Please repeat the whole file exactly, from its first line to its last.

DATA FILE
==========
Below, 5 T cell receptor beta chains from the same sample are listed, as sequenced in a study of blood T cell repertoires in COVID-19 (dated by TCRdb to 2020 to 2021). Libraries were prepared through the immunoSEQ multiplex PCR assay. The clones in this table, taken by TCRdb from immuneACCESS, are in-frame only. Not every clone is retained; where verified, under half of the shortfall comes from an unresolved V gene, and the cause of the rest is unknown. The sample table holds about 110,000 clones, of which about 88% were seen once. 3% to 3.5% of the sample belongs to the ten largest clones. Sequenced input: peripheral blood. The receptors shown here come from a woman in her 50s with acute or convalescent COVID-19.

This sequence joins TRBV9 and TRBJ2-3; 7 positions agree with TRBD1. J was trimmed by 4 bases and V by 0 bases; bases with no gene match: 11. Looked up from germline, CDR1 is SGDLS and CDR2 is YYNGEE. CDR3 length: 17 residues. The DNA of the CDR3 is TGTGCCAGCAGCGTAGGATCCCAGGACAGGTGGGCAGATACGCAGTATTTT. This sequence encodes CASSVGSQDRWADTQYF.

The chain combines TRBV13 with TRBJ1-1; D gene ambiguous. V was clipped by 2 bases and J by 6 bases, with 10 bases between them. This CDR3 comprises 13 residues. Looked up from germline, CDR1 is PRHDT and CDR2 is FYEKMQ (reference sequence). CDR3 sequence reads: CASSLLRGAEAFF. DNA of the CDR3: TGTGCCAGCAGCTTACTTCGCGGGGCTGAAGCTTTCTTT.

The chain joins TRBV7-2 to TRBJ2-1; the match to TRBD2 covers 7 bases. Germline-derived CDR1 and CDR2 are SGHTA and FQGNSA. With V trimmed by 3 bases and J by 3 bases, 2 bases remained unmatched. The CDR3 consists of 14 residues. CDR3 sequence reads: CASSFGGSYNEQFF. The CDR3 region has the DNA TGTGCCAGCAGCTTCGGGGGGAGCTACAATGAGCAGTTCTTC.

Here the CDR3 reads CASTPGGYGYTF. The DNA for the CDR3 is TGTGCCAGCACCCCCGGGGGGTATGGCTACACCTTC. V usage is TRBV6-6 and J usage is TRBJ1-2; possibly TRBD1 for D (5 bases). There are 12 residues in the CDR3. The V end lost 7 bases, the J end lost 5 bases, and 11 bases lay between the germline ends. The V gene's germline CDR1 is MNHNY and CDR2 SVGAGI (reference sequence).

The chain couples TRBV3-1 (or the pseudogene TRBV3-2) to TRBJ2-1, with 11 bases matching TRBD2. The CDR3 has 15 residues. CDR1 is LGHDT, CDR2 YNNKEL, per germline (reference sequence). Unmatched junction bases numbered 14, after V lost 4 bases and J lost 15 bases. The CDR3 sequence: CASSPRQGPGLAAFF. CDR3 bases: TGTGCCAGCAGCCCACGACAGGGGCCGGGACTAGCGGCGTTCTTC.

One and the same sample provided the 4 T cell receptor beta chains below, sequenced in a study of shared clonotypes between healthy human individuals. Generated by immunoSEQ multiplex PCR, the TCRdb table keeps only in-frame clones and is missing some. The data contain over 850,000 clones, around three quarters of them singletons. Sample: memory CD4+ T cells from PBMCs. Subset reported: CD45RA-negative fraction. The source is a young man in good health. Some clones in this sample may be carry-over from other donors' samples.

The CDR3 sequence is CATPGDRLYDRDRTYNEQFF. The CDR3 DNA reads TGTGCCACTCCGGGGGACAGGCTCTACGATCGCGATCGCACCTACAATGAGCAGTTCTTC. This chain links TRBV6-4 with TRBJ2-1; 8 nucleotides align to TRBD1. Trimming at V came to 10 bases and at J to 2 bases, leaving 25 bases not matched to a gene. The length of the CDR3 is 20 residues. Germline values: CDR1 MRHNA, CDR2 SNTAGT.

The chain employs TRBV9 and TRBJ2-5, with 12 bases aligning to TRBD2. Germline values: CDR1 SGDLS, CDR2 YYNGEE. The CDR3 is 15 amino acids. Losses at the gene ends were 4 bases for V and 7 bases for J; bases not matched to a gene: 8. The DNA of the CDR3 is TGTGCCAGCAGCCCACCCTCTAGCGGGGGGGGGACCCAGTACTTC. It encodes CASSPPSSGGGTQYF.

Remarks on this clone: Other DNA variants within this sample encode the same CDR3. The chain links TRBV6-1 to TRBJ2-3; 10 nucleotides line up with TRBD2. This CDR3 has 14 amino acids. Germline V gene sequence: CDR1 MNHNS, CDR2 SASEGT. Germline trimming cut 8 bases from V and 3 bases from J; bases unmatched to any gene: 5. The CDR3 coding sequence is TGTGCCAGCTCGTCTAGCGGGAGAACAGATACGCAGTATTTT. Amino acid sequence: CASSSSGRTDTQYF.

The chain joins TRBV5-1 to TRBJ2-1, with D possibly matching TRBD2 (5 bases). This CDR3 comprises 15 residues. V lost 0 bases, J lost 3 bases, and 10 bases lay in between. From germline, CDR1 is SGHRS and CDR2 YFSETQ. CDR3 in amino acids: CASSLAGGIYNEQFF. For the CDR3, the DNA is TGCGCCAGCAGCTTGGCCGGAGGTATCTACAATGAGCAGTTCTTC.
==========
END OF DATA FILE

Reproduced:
Below, 5 T cell receptor beta chains from the same sample are listed, as sequenced in a study of blood T cell repertoires in COVID-19 (dated by TCRdb to 2020 to 2021). Libraries were prepared through the immunoSEQ multiplex PCR assay. The clones in this table, taken by TCRdb from immuneACCESS, are in-frame only. Not every clone is retained; where verified, under half of the shortfall comes from an unresolved V gene, and the cause of the rest is unknown. The sample table holds about 110,000 clones, of which about 88% were seen once. 3% to 3.5% of the sample belongs to the ten largest clones. Sequenced input: peripheral blood. The receptors shown here come from a woman in her 50s with acute or convalescent COVID-19.

This sequence joins TRBV9 and TRBJ2-3; 7 positions agree with TRBD1. J was trimmed by 4 bases and V by 0 bases; bases with no gene match: 11. Looked up from germline, CDR1 is SGDLS and CDR2 is YYNGEE. CDR3 length: 17 residues. The DNA of the CDR3 is TGTGCCAGCAGCGTAGGATCCCAGGACAGGTGGGCAGATACGCAGTATTTT. This sequence encodes CASSVGSQDRWADTQYF.

The chain combines TRBV13 with TRBJ1-1; D gene ambiguous. V was clipped by 2 bases and J by 6 bases, with 10 bases between them. This CDR3 comprises 13 residues. Looked up from germline, CDR1 is PRHDT and CDR2 is FYEKMQ (reference sequence). CDR3 sequence reads: CASSLLRGAEAFF. DNA of the CDR3: TGTGCCAGCAGCTTACTTCGCGGGGCTGAAGCTTTCTTT.

The chain joins TRBV7-2 to TRBJ2-1; the match to TRBD2 covers 7 bases. Germline-derived CDR1 and CDR2 are SGHTA and FQGNSA. With V trimmed by 3 bases and J by 3 bases, 2 bases remained unmatched. The CDR3 consists of 14 residues. CDR3 sequence reads: CASSFGGSYNEQFF. The CDR3 region has the DNA TGTGCCAGCAGCTTCGGGGGGAGCTACAATGAGCAGTTCTTC.

Here the CDR3 reads CASTPGGYGYTF. The DNA for the CDR3 is TGTGCCAGCACCCCCGGGGGGTATGGCTACACCTTC. V usage is TRBV6-6 and J usage is TRBJ1-2; possibly TRBD1 for D (5 bases). There are 12 residues in the CDR3. The V end lost 7 bases, the J end lost 5 bases, and 11 bases lay between the germline ends. The V gene's germline CDR1 is MNHNY and CDR2 SVGAGI (reference sequence).

The chain couples TRBV3-1 (or the pseudogene TRBV3-2) to TRBJ2-1, with 11 bases matching TRBD2. The CDR3 has 15 residues. CDR1 is LGHDT, CDR2 YNNKEL, per germline (reference sequence). Unmatched junction bases numbered 14, after V lost 4 bases and J lost 15 bases. The CDR3 sequence: CASSPRQGPGLAAFF. CDR3 bases: TGTGCCAGCAGCCCACGACAGGGGCCGGGACTAGCGGCGTTCTTC.

One and the same sample provided the 4 T cell receptor beta chains below, sequenced in a study of shared clonotypes between healthy human individuals. Generated by immunoSEQ multiplex PCR, the TCRdb table keeps only in-frame clones and is missing some. The data contain over 850,000 clones, around three quarters of them singletons. Sample: memory CD4+ T cells from PBMCs. Subset reported: CD45RA-negative fraction. The source is a young man in good health. Some clones in this sample may be carry-over from other donors' samples.

The CDR3 sequence is CATPGDRLYDRDRTYNEQFF. The CDR3 DNA reads TGTGCCACTCCGGGGGACAGGCTCTACGATCGCGATCGCACCTACAATGAGCAGTTCTTC. This chain links TRBV6-4 with TRBJ2-1; 8 nucleotides align to TRBD1. Trimming at V came to 10 bases and at J to 2 bases, leaving 25 bases not matched to a gene. The length of the CDR3 is 20 residues. Germline values: CDR1 MRHNA, CDR2 SNTAGT.

The chain employs TRBV9 and TRBJ2-5, with 12 bases aligning to TRBD2. Germline values: CDR1 SGDLS, CDR2 YYNGEE. The CDR3 is 15 amino acids. Losses at the gene ends were 4 bases for V and 7 bases for J; bases not matched to a gene: 8. The DNA of the CDR3 is TGTGCCAGCAGCCCACCCTCTAGCGGGGGGGGGACCCAGTACTTC. It encodes CASSPPSSGGGTQYF.

Remarks on this clone: Other DNA variants within this sample encode the same CDR3. The chain links TRBV6-1 to TRBJ2-3; 10 nucleotides line up with TRBD2. This CDR3 has 14 amino acids. Germline V gene sequence: CDR1 MNHNS, CDR2 SASEGT. Germline trimming cut 8 bases from V and 3 bases from J; bases unmatched to any gene: 5. The CDR3 coding sequence is TGTGCCAGCTCGTCTAGCGGGAGAACAGATACGCAGTATTTT. Amino acid sequence: CASSSSGRTDTQYF.

The chain joins TRBV5-1 to TRBJ2-1, with D possibly matching TRBD2 (5 bases). This CDR3 comprises 15 residues. V lost 0 bases, J lost 3 bases, and 10 bases lay in between. From germline, CDR1 is SGHRS and CDR2 YFSETQ. CDR3 in amino acids: CASSLAGGIYNEQFF. For the CDR3, the DNA is TGCGCCAGCAGCTTGGCCGGAGGTATCTACAATGAGCAGTTCTTC.